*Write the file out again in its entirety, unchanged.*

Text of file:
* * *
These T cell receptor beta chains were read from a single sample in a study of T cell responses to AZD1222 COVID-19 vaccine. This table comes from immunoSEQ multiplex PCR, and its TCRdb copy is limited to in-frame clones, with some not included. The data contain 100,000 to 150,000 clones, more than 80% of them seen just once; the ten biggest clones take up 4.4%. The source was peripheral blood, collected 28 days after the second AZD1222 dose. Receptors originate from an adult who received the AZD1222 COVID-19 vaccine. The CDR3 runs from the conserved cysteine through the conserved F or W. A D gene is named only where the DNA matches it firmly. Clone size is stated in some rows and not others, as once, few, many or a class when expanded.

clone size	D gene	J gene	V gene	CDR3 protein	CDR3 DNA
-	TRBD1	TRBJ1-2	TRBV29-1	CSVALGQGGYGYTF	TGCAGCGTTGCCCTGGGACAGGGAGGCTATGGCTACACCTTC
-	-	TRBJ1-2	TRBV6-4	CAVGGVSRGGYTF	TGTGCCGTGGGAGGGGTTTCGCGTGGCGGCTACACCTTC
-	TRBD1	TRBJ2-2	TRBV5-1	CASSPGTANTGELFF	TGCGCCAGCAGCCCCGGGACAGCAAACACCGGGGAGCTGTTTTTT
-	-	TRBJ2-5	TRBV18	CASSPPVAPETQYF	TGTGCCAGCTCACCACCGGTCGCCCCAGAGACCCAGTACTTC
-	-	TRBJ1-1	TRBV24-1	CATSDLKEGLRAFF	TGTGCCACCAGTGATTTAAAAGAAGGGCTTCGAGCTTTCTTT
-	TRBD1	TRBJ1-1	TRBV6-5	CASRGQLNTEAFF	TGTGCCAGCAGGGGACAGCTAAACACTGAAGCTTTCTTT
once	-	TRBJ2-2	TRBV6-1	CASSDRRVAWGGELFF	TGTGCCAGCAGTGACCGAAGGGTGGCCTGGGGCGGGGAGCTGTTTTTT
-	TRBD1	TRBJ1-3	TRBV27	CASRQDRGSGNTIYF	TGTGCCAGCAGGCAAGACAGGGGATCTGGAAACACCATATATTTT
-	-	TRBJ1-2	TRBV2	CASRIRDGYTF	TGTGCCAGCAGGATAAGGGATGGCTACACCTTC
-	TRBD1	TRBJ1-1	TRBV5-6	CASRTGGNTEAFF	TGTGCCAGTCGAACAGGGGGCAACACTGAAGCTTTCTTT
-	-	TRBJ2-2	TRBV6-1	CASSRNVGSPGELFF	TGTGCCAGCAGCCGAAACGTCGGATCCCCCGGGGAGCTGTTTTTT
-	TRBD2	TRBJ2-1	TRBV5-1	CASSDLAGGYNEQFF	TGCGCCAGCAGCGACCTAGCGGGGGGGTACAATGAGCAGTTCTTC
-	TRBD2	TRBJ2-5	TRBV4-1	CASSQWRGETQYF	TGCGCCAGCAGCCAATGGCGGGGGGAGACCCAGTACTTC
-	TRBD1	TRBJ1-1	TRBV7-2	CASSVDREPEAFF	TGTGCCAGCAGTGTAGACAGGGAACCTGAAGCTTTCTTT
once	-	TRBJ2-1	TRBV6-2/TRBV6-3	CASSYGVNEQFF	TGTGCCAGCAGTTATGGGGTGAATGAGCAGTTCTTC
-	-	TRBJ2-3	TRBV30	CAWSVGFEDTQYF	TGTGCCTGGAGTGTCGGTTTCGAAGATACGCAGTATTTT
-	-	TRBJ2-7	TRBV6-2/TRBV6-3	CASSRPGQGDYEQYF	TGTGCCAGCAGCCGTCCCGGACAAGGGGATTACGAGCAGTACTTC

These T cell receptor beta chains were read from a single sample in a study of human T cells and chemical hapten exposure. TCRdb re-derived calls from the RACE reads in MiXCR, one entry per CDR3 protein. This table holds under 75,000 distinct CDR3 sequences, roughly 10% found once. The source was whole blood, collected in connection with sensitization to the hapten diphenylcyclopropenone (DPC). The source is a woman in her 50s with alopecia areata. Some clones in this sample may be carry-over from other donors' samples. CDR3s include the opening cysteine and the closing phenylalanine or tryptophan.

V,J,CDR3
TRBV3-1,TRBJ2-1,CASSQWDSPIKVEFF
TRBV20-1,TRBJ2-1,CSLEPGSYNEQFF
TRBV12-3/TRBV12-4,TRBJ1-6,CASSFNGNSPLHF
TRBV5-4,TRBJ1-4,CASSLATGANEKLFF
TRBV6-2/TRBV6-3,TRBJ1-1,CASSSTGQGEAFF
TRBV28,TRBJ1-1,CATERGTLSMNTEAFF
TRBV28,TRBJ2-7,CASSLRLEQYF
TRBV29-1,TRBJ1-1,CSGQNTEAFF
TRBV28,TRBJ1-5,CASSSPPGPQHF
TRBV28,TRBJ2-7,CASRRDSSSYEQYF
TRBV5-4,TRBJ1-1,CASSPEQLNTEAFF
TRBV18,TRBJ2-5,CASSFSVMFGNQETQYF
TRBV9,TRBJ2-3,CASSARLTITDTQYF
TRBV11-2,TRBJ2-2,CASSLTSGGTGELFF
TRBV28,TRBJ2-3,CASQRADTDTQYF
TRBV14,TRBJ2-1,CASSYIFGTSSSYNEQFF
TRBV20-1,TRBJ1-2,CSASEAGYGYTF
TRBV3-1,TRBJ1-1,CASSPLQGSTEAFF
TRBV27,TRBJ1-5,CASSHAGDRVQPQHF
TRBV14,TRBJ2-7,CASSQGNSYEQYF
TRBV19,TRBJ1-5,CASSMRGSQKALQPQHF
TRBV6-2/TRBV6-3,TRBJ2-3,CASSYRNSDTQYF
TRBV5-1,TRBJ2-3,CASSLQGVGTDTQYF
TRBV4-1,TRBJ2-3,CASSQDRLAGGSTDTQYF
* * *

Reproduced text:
These T cell receptor beta chains were read from a single sample in a study of T cell responses to AZD1222 COVID-19 vaccine. This table comes from immunoSEQ multiplex PCR, and its TCRdb copy is limited to in-frame clones, with some not included. The data contain 100,000 to 150,000 clones, more than 80% of them seen just once; the ten biggest clones take up 4.4%. The source was peripheral blood, collected 28 days after the second AZD1222 dose. Receptors originate from an adult who received the AZD1222 COVID-19 vaccine. The CDR3 runs from the conserved cysteine through the conserved F or W. A D gene is named only where the DNA matches it firmly. Clone size is stated in some rows and not others, as once, few, many or a class when expanded.

clone size	D gene	J gene	V gene	CDR3 protein	CDR3 DNA
-	TRBD1	TRBJ1-2	TRBV29-1	CSVALGQGGYGYTF	TGCAGCGTTGCCCTGGGACAGGGAGGCTATGGCTACACCTTC
-	-	TRBJ1-2	TRBV6-4	CAVGGVSRGGYTF	TGTGCCGTGGGAGGGGTTTCGCGTGGCGGCTACACCTTC
-	TRBD1	TRBJ2-2	TRBV5-1	CASSPGTANTGELFF	TGCGCCAGCAGCCCCGGGACAGCAAACACCGGGGAGCTGTTTTTT
-	-	TRBJ2-5	TRBV18	CASSPPVAPETQYF	TGTGCCAGCTCACCACCGGTCGCCCCAGAGACCCAGTACTTC
-	-	TRBJ1-1	TRBV24-1	CATSDLKEGLRAFF	TGTGCCACCAGTGATTTAAAAGAAGGGCTTCGAGCTTTCTTT
-	TRBD1	TRBJ1-1	TRBV6-5	CASRGQLNTEAFF	TGTGCCAGCAGGGGACAGCTAAACACTGAAGCTTTCTTT
once	-	TRBJ2-2	TRBV6-1	CASSDRRVAWGGELFF	TGTGCCAGCAGTGACCGAAGGGTGGCCTGGGGCGGGGAGCTGTTTTTT
-	TRBD1	TRBJ1-3	TRBV27	CASRQDRGSGNTIYF	TGTGCCAGCAGGCAAGACAGGGGATCTGGAAACACCATATATTTT
-	-	TRBJ1-2	TRBV2	CASRIRDGYTF	TGTGCCAGCAGGATAAGGGATGGCTACACCTTC
-	TRBD1	TRBJ1-1	TRBV5-6	CASRTGGNTEAFF	TGTGCCAGTCGAACAGGGGGCAACACTGAAGCTTTCTTT
-	-	TRBJ2-2	TRBV6-1	CASSRNVGSPGELFF	TGTGCCAGCAGCCGAAACGTCGGATCCCCCGGGGAGCTGTTTTTT
-	TRBD2	TRBJ2-1	TRBV5-1	CASSDLAGGYNEQFF	TGCGCCAGCAGCGACCTAGCGGGGGGGTACAATGAGCAGTTCTTC
-	TRBD2	TRBJ2-5	TRBV4-1	CASSQWRGETQYF	TGCGCCAGCAGCCAATGGCGGGGGGAGACCCAGTACTTC
-	TRBD1	TRBJ1-1	TRBV7-2	CASSVDREPEAFF	TGTGCCAGCAGTGTAGACAGGGAACCTGAAGCTTTCTTT
once	-	TRBJ2-1	TRBV6-2/TRBV6-3	CASSYGVNEQFF	TGTGCCAGCAGTTATGGGGTGAATGAGCAGTTCTTC
-	-	TRBJ2-3	TRBV30	CAWSVGFEDTQYF	TGTGCCTGGAGTGTCGGTTTCGAAGATACGCAGTATTTT
-	-	TRBJ2-7	TRBV6-2/TRBV6-3	CASSRPGQGDYEQYF	TGTGCCAGCAGCCGTCCCGGACAAGGGGATTACGAGCAGTACTTC

These T cell receptor beta chains were read from a single sample in a study of human T cells and chemical hapten exposure. TCRdb re-derived calls from the RACE reads in MiXCR, one entry per CDR3 protein. This table holds under 75,000 distinct CDR3 sequences, roughly 10% found once. The source was whole blood, collected in connection with sensitization to the hapten diphenylcyclopropenone (DPC). The source is a woman in her 50s with alopecia areata. Some clones in this sample may be carry-over from other donors' samples. CDR3s include the opening cysteine and the closing phenylalanine or tryptophan.

V,J,CDR3
TRBV3-1,TRBJ2-1,CASSQWDSPIKVEFF
TRBV20-1,TRBJ2-1,CSLEPGSYNEQFF
TRBV12-3/TRBV12-4,TRBJ1-6,CASSFNGNSPLHF
TRBV5-4,TRBJ1-4,CASSLATGANEKLFF
TRBV6-2/TRBV6-3,TRBJ1-1,CASSSTGQGEAFF
TRBV28,TRBJ1-1,CATERGTLSMNTEAFF
TRBV28,TRBJ2-7,CASSLRLEQYF
TRBV29-1,TRBJ1-1,CSGQNTEAFF
TRBV28,TRBJ1-5,CASSSPPGPQHF
TRBV28,TRBJ2-7,CASRRDSSSYEQYF
TRBV5-4,TRBJ1-1,CASSPEQLNTEAFF
TRBV18,TRBJ2-5,CASSFSVMFGNQETQYF
TRBV9,TRBJ2-3,CASSARLTITDTQYF
TRBV11-2,TRBJ2-2,CASSLTSGGTGELFF
TRBV28,TRBJ2-3,CASQRADTDTQYF
TRBV14,TRBJ2-1,CASSYIFGTSSSYNEQFF
TRBV20-1,TRBJ1-2,CSASEAGYGYTF
TRBV3-1,TRBJ1-1,CASSPLQGSTEAFF
TRBV27,TRBJ1-5,CASSHAGDRVQPQHF
TRBV14,TRBJ2-7,CASSQGNSYEQYF
TRBV19,TRBJ1-5,CASSMRGSQKALQPQHF
TRBV6-2/TRBV6-3,TRBJ2-3,CASSYRNSDTQYF
TRBV5-1,TRBJ2-3,CASSLQGVGTDTQYF
TRBV4-1,TRBJ2-3,CASSQDRLAGGSTDTQYF